Who: Empire Company Ltd. (parent company of grocery banners including Sobeys, IGA and Safeway) with BBDO and FCB for creative, North Strategic for PR and influencer, XMC for athlete management, and UM Canada for media.
What: The return of the “Feed the Dream” Olympic platform, which was introduced for the Tokyo Olympics last spring and is back with a winterized version for the upcoming Olympics and Paralympics in Beijing.
When & Where: The campaign launches this week, running through both the Olympics and Paralympics. Different assets will run on TV, online, social, outdoor and in-store, and there’s also an interactive website at FeedTheDream.ca.
Why: Empire introduced “Feed the Dream” last May in the run-up to the Tokyo Games, and activated the program across media and its entire stable of retail assets. It was the company’s first Olympic campaign after becoming an official sponsor in 2019.
“Feed The Dream” ties together food, family and sports in what Empire has referred to as a movement. Creative showed how the support of family and coaches was instrumental in feeding the dreams of athletes who made it to the Olympics.
“Our consumer research shows that in year one, Sobeys is already on par with other Team Canada sponsors and does particularly well at driving positive brand consideration compared to other sponsors,” said Erika DeHaas, vice-president, marketing communications at Sobeys. “Feed the Dream demonstrated strong overall performance with solid breakthrough in awareness and successfully influenced brand favourability.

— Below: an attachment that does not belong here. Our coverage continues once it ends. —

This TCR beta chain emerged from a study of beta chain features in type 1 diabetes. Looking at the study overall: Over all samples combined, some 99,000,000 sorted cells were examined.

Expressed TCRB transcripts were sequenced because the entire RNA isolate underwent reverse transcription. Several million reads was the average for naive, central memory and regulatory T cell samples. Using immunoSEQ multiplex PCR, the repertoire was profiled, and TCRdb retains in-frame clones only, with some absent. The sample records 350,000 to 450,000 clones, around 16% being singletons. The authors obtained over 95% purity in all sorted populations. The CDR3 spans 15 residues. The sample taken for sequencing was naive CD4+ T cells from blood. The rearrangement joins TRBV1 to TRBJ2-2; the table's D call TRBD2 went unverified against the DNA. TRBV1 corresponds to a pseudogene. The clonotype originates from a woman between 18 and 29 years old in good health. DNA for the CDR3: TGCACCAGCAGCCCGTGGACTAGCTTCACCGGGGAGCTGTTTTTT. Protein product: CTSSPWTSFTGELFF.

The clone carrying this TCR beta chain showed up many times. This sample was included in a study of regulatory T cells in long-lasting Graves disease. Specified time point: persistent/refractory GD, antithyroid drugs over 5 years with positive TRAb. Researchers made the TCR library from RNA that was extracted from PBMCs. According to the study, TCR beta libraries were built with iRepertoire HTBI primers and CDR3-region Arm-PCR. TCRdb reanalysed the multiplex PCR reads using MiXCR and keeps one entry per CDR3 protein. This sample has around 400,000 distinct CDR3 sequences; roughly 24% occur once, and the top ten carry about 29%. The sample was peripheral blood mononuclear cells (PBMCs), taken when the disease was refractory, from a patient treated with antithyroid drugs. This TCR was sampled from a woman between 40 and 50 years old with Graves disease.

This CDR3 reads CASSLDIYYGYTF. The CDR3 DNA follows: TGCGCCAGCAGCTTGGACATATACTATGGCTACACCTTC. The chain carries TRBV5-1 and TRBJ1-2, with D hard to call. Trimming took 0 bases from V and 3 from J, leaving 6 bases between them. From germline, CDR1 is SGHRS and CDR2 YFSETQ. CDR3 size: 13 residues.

The Beijing 2022 campaign has the same theme and creative thrust, with some updates to the digital component at FeedTheDream.ca.
How: The advertising shows some of the athletes who are sponsored by Empire training and competing, cheered on by their family, while other scenes show child athletes just starting out in their sports and being supported by their family.
“While our athletes remain a key focus of the film, we wanted to celebrate the notion ‘behind every dream, is family’ by showcasing the real families of both our athletes and everyday Canadian families who are feeding and nourishing their child’s dreams,” said Max Geraldo, chief creative officer at BBDO Canada, which developed the spot.
Shorter versions focus on single athletes, with viewers asked in a super, “What does it take to feed the dream?” That’s followed by the phrase “It takes _____ to Feed the Dream,” and various words used to fill in the blank, such as “dedication,” “commitment,” “support,” “hard work” and, of course, “family.”
“All athletes have a unique story about what it took to make their Olympic and Paralympic dreams a reality,” said DeHaas. “‘Feed the Dream’ was created to bring these stories to life, helping Canadians connect with our athletes and get to know them on a deeper level. The platform’s content highlights our athletes’ determination, discipline and the power of family on their journey from backyard skating rinks and local ski hills to the biggest stage in sport.”
The fill-in-the-blank concept is also extended to FeedTheDream.ca, where visitors can submit their own answers for a chance to win a “Family Viewing Kit” of food, grocery cards and memorabilia.
The music: For the Tokyo campaign, BBDO adapted a version of the Crosby, Stills and Nash classic, “Teach Your Children.” The song did “a fantastic job driving emotional connection and reinforcing ‘Feed the Dream’, we knew it would play an equally important role for Beijing,” said Geraldo. For the 2022 campaign, the agency adapted another classic: “’Nothing’s Gonna Stop Us Now’ by Starship brings both nostalgia and a lyrical connection with our campaign and platform,” he said.